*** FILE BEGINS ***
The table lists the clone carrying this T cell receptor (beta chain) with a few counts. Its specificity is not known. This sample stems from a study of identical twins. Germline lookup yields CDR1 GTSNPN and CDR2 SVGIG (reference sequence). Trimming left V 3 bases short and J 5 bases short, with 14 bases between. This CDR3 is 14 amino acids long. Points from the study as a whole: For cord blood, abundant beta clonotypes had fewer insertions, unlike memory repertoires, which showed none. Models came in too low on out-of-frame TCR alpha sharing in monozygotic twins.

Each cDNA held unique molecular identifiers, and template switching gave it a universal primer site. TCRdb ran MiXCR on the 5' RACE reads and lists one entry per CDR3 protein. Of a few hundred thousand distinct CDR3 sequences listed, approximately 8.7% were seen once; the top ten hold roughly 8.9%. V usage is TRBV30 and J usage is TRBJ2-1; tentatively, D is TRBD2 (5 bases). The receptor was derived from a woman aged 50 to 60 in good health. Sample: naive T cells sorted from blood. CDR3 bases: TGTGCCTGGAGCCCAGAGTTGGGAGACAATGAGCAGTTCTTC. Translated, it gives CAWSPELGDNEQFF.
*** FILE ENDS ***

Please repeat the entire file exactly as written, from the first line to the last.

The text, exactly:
The table lists the clone carrying this T cell receptor (beta chain) with a few counts. Its specificity is not known. This sample stems from a study of identical twins. Germline lookup yields CDR1 GTSNPN and CDR2 SVGIG (reference sequence). Trimming left V 3 bases short and J 5 bases short, with 14 bases between. This CDR3 is 14 amino acids long. Points from the study as a whole: For cord blood, abundant beta clonotypes had fewer insertions, unlike memory repertoires, which showed none. Models came in too low on out-of-frame TCR alpha sharing in monozygotic twins.

Each cDNA held unique molecular identifiers, and template switching gave it a universal primer site. TCRdb ran MiXCR on the 5' RACE reads and lists one entry per CDR3 protein. Of a few hundred thousand distinct CDR3 sequences listed, approximately 8.7% were seen once; the top ten hold roughly 8.9%. V usage is TRBV30 and J usage is TRBJ2-1; tentatively, D is TRBD2 (5 bases). The receptor was derived from a woman aged 50 to 60 in good health. Sample: naive T cells sorted from blood. CDR3 bases: TGTGCCTGGAGCCCAGAGTTGGGAGACAATGAGCAGTTCTTC. Translated, it gives CAWSPELGDNEQFF.